by Karen Hokanson Miller
Everyone knows the bogeyman. He lives under the bed, in the closet, and outside at night. Not many know, though, that he’s also hiding in rivers, caves, marshes, almost everywhere! The bogeyman can be as big as a tree, have thirteen heads, or have a beak instead of a nose. The bogeyman has many disguises, for he shape shifts to match his surroundings. However, there’s one thing about the bogeyman that always stays the same. He scares kids. The bogeyman is different from Godzilla, a sea serpent or aliens from
outer space. He doesn’t just appear by chance. He usually arrives when adults want to frighten children into good behavior. Whether he keeps children away from a rising river or stops a temper tantrum, the bogeyman takes his job very seriously. Anytime, anywhere a child misbehaves, there is sure to be a bogeyman to punish him. There’s something exciting about the bogeyman, like a thunderstorm on a summer afternoon. At the first crack of lightning, children can hide under the bed covers and be safe. Sometimes it’s fun to be scared, especially if children know there’s really nothing to be afraid of. The bogeyman does just that, and if he scares little ones into behaving or staying close to home, so much the better. Bogeyman 101 introduces readers to bogeyman around the world. Each one is a unique in a way that echoes his country and culture. Each has his own story, personal statistics and weaknesses. With each chapter, the reader discovers what the bogeyman is, where he lives, when he strikes, and most importantly, how to keep him away.
Monsters and Water Beasts: Creatures of Fact or Fiction?
by Karen Hokanson Miller and illustrated by Sergio Ruzzier (Holt, May 2007)
Mythical beasts or real creatures? You decide! Big Foot, Moth Man, the Sea Serpent of Gloucester. These are just a few of the mythical beasts uncovered in this intriguing collection of extraordinary creatures. Firsthand accounts and the opinions of scientists weave together a fascinating web of fact and legend. Whether you’re a skeptic or a believer, you’ll find much to ponder in the lore surrounding these monsters.
Read an excerpt here. Visit the Gallery of student art inspired by Monsters and Water Beasts.
Buy it from your local independent book seller or buy it now.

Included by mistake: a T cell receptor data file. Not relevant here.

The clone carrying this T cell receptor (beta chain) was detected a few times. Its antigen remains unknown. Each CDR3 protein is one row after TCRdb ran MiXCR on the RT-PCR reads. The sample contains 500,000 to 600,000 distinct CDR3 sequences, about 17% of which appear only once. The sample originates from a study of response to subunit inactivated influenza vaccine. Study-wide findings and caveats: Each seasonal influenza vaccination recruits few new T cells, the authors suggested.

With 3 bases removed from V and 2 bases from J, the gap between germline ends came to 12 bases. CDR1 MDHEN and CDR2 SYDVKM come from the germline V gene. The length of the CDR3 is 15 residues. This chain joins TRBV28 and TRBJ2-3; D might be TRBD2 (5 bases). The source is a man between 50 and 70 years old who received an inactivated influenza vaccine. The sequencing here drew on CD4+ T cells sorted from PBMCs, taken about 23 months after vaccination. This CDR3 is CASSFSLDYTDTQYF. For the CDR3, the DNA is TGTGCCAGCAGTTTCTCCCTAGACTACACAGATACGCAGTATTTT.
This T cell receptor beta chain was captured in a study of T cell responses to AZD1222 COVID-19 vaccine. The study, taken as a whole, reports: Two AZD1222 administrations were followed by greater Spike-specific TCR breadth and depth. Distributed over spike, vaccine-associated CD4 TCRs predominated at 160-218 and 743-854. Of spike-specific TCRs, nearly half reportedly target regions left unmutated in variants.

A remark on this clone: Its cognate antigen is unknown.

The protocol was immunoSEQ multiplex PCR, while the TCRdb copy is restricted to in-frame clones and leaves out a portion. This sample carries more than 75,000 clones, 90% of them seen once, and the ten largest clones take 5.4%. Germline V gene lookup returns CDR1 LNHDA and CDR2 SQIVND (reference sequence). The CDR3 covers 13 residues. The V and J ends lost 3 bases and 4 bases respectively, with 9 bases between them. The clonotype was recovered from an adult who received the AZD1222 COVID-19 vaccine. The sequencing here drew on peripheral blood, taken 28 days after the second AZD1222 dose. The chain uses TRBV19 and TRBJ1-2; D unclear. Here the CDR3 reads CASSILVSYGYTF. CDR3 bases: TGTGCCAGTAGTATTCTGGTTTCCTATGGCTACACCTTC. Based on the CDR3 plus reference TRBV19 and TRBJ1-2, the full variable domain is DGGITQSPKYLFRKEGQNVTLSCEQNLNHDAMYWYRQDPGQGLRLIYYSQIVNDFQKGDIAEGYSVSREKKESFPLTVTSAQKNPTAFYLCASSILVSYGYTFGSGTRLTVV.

from School Library Journal
This well-researched account of legendary land and sea creatures will provide satisfying new information for those already contemplating the existence of these beasts. In addition, the whimsical watercolor illustrations and engaging narrative presented in chapter-book format will pique the curiosity of anyone considering the question for the first time and will appeal to readers who don’t normally gravitate toward nonfiction topics.
Miller includes Bigfoot in her discussion, but it is her detailed treatment of lesser-known monsters such as the Big Bird of Texas, hoop snakes, Mothman, the Jersey Devil, the sea maiden of Biloxi, the sea serpent of Gloucester, and the cadborosaurus in British Columbia that adds to the breadth of this book.
Chapters are structured with anecdotal information of firsthand encounters followed by the scientific theories that could disprove these sightings. In each instance, the author provides hope for believers with such inconclusive statements as “all we have to do is wait.” Those hungry for spooky stories will find their fill with such chilling legends as that of the black snake that puts his tail in his mouth and rolls down a hill, aggressively pursuing the woodsmen who destroyed his home. And devotees of the “Can Science Solve?” series (Heinemann Library) will savor this new blend of the logical and the mysterious.
Is there truth in the reports of strange animals unknown to science? Miller opens and closes this book on legendary creatures with the 2002 discovery of the giant squid, which may have inspired reports of sea serpents for thousands of years. Each chapter discusses one rumored beast…
Handsomely designed, the book features full-page and smaller chapter-head paintings that depict the creatures as kindly rather than terrifying, echoing the even, nonsensational tone of the text.
Read another review in Western North Carolina Woman
this one may be of particular interest to educators